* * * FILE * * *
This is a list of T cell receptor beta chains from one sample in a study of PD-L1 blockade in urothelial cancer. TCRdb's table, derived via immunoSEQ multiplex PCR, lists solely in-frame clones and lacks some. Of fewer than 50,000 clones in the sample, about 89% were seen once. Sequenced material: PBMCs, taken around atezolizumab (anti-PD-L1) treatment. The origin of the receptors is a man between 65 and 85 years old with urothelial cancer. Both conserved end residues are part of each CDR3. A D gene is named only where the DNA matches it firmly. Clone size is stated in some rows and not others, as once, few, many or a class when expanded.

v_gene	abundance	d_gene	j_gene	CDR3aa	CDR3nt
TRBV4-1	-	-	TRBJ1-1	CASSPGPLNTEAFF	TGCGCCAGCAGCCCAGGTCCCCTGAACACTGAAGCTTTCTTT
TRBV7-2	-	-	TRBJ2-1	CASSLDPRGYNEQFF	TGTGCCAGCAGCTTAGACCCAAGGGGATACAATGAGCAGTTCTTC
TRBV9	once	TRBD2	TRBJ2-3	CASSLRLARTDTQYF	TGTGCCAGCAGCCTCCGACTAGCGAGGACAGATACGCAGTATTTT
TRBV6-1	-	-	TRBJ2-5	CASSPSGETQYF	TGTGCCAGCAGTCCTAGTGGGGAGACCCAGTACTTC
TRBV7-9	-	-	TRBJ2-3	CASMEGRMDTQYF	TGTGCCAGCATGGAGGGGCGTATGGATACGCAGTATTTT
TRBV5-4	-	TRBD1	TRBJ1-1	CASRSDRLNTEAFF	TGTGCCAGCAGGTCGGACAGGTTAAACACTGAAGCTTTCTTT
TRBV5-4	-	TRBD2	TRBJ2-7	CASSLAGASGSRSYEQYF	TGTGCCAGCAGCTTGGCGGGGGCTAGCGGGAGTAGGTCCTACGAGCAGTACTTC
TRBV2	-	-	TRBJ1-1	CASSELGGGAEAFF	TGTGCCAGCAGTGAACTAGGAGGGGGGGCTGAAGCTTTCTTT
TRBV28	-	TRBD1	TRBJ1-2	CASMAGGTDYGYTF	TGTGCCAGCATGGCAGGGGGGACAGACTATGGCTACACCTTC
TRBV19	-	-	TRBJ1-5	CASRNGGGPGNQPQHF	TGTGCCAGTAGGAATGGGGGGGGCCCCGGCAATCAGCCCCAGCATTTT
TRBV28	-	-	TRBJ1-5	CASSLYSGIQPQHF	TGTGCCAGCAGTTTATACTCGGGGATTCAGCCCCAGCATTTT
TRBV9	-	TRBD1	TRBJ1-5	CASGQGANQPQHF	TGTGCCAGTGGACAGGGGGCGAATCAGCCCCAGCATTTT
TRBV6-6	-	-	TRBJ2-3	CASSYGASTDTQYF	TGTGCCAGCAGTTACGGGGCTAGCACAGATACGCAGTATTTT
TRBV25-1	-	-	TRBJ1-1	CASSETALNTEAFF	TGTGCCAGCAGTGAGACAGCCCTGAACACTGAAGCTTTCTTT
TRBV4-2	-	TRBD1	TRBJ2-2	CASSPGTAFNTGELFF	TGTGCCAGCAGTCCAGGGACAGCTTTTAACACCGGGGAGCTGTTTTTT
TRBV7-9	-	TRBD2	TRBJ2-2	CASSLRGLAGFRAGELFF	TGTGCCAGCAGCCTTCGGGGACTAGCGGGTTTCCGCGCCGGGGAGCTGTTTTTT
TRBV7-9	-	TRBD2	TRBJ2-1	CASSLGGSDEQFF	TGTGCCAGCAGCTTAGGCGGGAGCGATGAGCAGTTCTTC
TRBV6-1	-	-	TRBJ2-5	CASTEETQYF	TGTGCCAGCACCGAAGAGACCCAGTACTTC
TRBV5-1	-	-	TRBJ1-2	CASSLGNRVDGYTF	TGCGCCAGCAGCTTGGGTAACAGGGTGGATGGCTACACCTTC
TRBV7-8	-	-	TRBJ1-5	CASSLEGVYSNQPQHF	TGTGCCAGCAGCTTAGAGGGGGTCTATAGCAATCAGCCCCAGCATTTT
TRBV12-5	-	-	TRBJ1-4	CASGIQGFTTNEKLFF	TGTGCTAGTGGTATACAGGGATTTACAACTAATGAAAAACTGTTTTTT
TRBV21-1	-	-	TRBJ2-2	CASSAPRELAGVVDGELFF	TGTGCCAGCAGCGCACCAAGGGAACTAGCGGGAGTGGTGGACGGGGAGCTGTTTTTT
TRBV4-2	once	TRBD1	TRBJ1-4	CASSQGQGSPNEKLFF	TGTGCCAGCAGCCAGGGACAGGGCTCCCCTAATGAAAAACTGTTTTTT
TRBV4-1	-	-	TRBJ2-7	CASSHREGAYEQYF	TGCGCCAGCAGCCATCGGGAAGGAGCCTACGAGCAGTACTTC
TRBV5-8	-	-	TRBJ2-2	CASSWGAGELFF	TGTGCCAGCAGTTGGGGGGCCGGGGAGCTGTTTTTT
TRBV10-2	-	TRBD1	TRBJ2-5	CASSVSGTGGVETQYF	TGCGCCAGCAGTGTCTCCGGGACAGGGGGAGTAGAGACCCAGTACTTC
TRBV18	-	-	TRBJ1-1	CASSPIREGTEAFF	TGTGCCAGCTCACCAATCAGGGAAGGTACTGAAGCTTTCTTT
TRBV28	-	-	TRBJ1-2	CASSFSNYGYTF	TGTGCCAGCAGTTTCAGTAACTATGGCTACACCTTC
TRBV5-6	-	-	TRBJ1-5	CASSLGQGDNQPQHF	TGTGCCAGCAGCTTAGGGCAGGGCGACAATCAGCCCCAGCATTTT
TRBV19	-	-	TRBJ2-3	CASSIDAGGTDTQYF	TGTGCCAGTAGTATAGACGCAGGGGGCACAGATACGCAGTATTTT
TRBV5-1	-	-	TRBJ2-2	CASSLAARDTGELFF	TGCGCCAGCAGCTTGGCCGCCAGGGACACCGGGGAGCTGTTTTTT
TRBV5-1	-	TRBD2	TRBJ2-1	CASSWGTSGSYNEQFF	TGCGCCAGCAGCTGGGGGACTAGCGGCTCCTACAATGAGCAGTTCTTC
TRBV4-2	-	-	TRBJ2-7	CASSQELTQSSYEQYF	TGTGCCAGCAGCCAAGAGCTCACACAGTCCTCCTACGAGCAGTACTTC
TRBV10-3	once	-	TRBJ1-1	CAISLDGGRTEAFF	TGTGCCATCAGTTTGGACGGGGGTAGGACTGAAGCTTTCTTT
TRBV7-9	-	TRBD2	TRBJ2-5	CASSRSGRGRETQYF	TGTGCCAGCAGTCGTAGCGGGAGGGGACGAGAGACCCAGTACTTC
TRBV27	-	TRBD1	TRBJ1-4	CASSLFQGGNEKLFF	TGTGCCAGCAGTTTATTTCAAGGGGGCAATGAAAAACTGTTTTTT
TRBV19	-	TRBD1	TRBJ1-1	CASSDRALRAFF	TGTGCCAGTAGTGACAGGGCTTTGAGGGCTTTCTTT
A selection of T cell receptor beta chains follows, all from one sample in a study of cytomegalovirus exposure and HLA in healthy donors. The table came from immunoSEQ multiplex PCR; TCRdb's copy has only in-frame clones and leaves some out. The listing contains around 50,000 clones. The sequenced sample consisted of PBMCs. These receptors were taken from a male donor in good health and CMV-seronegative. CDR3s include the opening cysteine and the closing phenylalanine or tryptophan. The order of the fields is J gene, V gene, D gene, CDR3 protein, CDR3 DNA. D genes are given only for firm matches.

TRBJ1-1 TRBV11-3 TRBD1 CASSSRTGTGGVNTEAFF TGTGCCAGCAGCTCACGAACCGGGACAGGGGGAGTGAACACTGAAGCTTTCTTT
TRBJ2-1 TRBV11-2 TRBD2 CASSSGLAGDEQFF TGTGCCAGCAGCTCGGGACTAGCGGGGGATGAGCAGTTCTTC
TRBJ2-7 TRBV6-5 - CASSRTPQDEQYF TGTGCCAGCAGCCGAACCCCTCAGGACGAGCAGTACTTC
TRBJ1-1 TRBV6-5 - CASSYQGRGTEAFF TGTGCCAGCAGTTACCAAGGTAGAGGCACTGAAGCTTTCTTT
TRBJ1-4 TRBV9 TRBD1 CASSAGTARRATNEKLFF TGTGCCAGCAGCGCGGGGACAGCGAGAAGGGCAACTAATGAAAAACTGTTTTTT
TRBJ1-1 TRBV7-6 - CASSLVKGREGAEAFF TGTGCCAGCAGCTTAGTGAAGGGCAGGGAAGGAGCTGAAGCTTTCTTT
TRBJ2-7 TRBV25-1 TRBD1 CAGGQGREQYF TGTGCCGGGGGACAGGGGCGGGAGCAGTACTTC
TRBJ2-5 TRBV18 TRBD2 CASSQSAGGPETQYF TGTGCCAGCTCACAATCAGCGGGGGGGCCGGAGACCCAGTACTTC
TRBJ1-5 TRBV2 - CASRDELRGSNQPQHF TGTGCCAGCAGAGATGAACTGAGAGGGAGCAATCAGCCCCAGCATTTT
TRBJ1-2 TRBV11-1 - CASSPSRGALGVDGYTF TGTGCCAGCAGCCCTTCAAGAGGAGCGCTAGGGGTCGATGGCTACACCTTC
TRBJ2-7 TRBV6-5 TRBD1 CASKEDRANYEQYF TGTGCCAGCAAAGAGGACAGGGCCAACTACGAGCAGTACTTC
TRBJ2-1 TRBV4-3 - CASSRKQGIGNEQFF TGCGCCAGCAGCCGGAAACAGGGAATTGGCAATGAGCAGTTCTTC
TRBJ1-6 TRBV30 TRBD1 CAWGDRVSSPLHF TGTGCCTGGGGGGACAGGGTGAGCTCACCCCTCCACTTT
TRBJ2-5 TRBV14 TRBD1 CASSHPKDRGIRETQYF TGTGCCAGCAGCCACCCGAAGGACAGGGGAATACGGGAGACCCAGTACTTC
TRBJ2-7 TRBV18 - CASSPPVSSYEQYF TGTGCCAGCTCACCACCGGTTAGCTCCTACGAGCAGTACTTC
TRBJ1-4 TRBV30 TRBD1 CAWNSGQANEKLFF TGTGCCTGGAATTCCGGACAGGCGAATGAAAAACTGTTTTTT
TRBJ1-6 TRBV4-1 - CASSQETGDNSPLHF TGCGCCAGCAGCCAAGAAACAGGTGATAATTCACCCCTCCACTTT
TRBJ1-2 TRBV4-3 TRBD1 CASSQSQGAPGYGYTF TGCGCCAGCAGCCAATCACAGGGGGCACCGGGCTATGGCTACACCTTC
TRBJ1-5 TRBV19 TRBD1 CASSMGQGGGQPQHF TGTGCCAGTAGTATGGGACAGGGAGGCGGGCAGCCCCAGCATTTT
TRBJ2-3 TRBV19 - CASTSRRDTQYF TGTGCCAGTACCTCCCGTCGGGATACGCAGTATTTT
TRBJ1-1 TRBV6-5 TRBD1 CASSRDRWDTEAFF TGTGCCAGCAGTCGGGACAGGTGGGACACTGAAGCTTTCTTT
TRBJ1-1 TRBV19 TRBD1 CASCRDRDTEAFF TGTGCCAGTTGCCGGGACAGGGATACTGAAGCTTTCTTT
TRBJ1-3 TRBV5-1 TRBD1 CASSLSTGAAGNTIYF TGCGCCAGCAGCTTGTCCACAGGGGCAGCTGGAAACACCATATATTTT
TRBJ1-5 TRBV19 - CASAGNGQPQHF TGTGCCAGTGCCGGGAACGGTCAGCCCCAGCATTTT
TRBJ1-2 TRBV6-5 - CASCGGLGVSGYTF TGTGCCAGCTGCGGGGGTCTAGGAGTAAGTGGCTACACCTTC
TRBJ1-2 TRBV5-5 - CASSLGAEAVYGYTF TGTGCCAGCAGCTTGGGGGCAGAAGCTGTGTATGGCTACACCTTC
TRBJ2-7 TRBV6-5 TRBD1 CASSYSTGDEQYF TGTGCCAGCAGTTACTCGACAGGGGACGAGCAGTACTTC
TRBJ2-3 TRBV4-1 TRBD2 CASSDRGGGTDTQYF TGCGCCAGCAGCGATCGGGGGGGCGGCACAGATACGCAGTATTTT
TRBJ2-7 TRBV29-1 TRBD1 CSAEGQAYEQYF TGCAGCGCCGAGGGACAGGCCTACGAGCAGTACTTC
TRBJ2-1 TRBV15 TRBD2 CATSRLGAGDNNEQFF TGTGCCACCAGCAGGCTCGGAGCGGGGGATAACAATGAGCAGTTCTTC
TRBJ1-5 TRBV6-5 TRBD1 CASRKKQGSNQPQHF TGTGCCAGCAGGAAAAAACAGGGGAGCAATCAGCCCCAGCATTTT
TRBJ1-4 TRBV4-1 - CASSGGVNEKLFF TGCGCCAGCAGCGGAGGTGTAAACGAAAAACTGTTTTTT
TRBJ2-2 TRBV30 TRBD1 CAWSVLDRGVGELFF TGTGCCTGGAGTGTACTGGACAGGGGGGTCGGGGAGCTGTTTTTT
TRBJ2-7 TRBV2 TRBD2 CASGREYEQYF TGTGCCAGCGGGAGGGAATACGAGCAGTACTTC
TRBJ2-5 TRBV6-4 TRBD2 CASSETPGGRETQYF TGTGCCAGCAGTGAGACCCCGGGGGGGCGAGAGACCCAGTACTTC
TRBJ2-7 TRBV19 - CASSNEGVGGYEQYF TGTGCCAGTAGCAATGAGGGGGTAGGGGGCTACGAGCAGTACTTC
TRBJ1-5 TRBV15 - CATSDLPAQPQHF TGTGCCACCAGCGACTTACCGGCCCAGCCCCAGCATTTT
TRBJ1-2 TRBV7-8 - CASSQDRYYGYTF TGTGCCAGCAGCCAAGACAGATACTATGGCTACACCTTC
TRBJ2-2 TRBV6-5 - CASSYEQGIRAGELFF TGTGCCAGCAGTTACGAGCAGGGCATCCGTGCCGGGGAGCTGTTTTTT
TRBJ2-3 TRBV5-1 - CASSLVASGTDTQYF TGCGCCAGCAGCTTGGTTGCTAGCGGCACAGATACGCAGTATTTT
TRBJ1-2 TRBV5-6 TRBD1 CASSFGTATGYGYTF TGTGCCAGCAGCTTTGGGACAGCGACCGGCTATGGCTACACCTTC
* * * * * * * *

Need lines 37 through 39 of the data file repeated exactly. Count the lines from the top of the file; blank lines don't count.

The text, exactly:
TRBV7-9	-	TRBD2	TRBJ2-5	CASSRSGRGRETQYF	TGTGCCAGCAGTCGTAGCGGGAGGGGACGAGAGACCCAGTACTTC
TRBV27	-	TRBD1	TRBJ1-4	CASSLFQGGNEKLFF	TGTGCCAGCAGTTTATTTCAAGGGGGCAATGAAAAACTGTTTTTT
TRBV19	-	TRBD1	TRBJ1-1	CASSDRALRAFF	TGTGCCAGTAGTGACAGGGCTTTGAGGGCTTTCTTT